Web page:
‘Novel on Yellow Paper’ by Stevie Smith

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I photographed this book on white sheets so you can see that this copy of ‘Novel on Yellow Paper’ which was printed in 1982 and acquired by the Dallas Public Library in 1983 is on now yellowing paper!  Love that kind of thing.  This book was written by Stevie Smith in 1936 after her poems were refused for publication in 1935, and it was suggested that she “go away and write a novel.”  This book was called to my attention by someone in ModPo who read it long ago, and said that she had practically memorized some parts.

The narrator of this book is a character named Pompey Casmilus, who has things in common with Stevie Smith herself.  She is a young woman who lives with her aunt in the suburbs and works as a private secretary.  She speaks directly to her “Dear Readers” as the writer, throughout the book.  She seemingly says anything that comes to her lively mind about work, friendships, love, sex, marriage, religion, etc. in quite original ways.  The Preface puts it well:  “It is a novel of nerves:  it jumps, darts, turns, shrieks with laughter, recoils in horror, runs for a book, settles down to weep in quiet at the great blank cruelty of human life.”

Here’s a short passage which an example of the cleverness of Smith’s writing:

 “There you are you see, quite simple.  If you cannot have your dear husband for a comfort and a delight, for a breadwinner and a cross patch, for a sofa, a chair or a hot-water bottle, one can use him as a Cross to be Borne.

     It reminds me of our craft articles published, passim, in all our so-very-much-alike women’s papers:  How to make a knitting bag out of a top hat.  May also be used for a beret or a tea cosy.  Free patterns for all included.”

On the downside, as you might imagine of something written this long ago, there are some social anachronisms.  Nevertheless, Pompey is an independent thinker and ahead of her time.  I recommend this book.

With the 282 pages of ‘Novel on Yellow Paper’ and 418 pages of ‘The Pale King’ (about which I will post later) added to my prior reading, I’m at 1,445 pages.  So, I have some room to accommodate an upcoming weekend of company.  Whew.  Really enjoying this.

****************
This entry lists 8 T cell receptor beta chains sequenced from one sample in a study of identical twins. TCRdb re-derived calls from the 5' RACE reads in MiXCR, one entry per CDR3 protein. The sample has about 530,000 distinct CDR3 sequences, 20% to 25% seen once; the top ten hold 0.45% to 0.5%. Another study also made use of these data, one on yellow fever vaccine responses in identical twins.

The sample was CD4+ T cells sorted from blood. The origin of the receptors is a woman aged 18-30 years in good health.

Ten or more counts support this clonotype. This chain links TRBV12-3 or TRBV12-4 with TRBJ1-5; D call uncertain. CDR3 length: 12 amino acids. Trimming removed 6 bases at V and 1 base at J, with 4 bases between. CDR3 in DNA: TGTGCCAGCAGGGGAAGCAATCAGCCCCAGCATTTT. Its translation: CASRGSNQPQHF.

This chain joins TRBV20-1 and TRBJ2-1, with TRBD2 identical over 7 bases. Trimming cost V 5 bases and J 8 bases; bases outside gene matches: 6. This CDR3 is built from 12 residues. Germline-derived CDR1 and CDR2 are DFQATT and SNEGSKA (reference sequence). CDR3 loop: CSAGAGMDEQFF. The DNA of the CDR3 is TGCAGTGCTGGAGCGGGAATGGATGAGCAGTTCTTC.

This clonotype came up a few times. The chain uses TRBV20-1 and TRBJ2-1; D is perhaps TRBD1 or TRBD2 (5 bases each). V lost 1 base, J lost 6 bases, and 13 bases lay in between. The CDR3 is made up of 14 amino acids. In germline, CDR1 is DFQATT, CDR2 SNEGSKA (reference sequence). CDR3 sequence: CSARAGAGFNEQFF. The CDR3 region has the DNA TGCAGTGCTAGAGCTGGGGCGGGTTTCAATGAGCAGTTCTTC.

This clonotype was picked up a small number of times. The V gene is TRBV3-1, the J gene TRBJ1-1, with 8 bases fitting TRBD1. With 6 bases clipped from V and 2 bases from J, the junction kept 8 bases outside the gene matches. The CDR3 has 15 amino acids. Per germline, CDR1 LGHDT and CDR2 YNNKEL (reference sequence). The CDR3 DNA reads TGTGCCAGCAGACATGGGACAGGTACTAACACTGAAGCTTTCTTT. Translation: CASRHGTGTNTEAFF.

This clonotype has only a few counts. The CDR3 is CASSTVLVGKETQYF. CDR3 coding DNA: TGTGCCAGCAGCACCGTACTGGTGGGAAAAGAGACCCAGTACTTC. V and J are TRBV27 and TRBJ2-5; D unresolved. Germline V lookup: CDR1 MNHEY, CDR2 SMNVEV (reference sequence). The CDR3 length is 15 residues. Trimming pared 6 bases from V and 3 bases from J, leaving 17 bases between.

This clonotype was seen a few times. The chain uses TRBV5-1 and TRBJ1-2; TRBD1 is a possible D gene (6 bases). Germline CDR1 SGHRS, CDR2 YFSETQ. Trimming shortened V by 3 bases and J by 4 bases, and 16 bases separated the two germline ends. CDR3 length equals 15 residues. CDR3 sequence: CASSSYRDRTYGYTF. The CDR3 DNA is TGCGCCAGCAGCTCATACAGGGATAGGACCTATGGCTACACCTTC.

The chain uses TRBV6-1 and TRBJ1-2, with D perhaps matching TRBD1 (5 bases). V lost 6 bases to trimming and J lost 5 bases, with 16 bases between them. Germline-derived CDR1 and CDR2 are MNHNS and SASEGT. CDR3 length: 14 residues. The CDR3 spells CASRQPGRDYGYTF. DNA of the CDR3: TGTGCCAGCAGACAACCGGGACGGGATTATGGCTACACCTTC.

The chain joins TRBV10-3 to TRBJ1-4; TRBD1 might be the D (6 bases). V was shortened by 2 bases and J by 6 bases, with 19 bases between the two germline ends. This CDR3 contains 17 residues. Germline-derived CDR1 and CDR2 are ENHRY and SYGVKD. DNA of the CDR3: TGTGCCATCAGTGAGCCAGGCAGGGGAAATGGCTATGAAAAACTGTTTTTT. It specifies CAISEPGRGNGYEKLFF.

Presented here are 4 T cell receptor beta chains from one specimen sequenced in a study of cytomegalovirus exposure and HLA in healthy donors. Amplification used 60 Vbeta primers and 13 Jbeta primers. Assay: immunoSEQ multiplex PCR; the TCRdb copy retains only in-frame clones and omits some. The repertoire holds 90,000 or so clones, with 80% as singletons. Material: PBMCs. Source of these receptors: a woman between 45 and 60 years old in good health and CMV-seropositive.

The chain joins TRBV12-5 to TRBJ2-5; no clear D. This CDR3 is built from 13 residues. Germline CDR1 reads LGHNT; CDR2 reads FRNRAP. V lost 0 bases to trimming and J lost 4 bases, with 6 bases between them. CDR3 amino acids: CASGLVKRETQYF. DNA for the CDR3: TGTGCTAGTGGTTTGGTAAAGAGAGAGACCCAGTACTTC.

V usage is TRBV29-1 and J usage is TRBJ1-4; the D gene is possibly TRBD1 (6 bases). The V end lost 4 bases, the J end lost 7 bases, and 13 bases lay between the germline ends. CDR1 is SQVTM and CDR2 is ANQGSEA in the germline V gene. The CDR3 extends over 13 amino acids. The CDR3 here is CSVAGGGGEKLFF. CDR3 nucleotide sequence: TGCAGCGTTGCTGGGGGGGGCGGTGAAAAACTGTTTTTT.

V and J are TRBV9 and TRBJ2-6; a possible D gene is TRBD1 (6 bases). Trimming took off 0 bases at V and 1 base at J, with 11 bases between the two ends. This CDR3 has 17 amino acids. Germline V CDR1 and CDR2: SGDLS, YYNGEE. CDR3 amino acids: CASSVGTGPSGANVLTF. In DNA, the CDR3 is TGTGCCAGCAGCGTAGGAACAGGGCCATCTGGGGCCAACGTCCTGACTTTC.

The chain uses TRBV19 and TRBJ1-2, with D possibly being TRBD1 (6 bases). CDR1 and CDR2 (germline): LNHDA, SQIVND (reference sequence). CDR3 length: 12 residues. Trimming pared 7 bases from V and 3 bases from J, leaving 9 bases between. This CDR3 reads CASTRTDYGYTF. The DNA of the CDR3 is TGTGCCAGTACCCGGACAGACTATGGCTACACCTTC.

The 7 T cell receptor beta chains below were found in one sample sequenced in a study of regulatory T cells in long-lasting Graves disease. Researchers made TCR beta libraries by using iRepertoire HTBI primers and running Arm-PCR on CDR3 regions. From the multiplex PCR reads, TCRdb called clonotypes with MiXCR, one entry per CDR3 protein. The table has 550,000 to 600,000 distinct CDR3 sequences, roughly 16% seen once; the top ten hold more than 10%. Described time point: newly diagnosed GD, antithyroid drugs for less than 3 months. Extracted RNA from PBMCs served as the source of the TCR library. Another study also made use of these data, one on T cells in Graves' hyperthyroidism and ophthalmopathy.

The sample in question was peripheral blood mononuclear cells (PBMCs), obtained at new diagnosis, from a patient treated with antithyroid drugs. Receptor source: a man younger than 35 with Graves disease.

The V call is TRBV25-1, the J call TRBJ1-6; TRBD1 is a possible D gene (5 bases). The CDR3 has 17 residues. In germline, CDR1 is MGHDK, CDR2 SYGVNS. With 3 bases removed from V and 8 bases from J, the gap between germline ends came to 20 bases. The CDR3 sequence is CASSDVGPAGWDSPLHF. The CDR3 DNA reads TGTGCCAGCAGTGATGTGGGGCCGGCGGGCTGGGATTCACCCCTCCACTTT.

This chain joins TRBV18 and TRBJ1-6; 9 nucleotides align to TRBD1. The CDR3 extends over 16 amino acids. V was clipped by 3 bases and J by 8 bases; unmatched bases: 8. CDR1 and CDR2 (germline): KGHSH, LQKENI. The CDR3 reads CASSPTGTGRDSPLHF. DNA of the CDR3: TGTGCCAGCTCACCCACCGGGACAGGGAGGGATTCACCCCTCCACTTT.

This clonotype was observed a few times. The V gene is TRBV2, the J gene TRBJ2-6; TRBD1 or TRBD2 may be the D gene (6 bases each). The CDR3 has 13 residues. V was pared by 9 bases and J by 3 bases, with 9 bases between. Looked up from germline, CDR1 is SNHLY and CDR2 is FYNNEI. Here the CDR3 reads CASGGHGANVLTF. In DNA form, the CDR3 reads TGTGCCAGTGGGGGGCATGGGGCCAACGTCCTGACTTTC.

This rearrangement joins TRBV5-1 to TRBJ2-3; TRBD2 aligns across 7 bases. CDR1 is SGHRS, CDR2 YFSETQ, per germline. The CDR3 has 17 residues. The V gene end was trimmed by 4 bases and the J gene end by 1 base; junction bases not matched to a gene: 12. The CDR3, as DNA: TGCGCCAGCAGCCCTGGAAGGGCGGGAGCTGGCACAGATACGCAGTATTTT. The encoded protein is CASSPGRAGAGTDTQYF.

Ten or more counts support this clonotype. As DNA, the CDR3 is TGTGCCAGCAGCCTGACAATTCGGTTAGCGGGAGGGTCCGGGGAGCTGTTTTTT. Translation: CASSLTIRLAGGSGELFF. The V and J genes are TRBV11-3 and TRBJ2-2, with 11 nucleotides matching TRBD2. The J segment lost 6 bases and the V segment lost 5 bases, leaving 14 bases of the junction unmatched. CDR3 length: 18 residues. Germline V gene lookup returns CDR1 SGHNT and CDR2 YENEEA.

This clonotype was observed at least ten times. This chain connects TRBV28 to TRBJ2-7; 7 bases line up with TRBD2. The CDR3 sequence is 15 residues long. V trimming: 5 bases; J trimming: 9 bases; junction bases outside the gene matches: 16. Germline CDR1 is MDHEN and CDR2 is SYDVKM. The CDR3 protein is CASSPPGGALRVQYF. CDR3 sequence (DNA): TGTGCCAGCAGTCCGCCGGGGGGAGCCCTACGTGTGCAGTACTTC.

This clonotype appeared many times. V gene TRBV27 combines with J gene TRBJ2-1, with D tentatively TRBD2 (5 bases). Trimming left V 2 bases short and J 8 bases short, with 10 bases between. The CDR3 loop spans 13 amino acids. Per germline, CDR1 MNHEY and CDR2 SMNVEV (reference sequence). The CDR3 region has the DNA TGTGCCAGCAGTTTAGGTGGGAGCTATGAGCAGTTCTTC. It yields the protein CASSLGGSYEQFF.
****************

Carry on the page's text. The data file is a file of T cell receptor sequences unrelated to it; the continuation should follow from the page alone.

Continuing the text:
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7 comments on “‘Novel on Yellow Paper’ by Stevie Smith”

    1. Not a dumb question at all. There is certainly similarity in the exploration of women’s roles in the world. (Stevie/Pompey is British.) Novel on Yellow Paper doesn’t have that Gothic edge, though. The yellow paper in Smith’s novel is the lined paper used in the office where Pompey works. Stealing office supplies. tsk tsk

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  1. What an interesting book! Did you come across this at a used bookstore or library sale? I love those rare finds… Some of my favorite books have been by similar authors- many times women, who are finding their voices.. and even though their books and writing has been turned away by some of the mainstream, they pop up as treasures to be found in random places.. great book and review!

    Liked by 1 person

    1. I was pleased to find it, especially in its first printing as a paperback, in the Dallas Public Library system. If I’m remembering correctly, there was only one copy available. Now I’m anxious to read some of Stevie Smith’s poetry. I never would have come across this book, I suspect, without the recommendation which came via the ModPo Discussion Forums.

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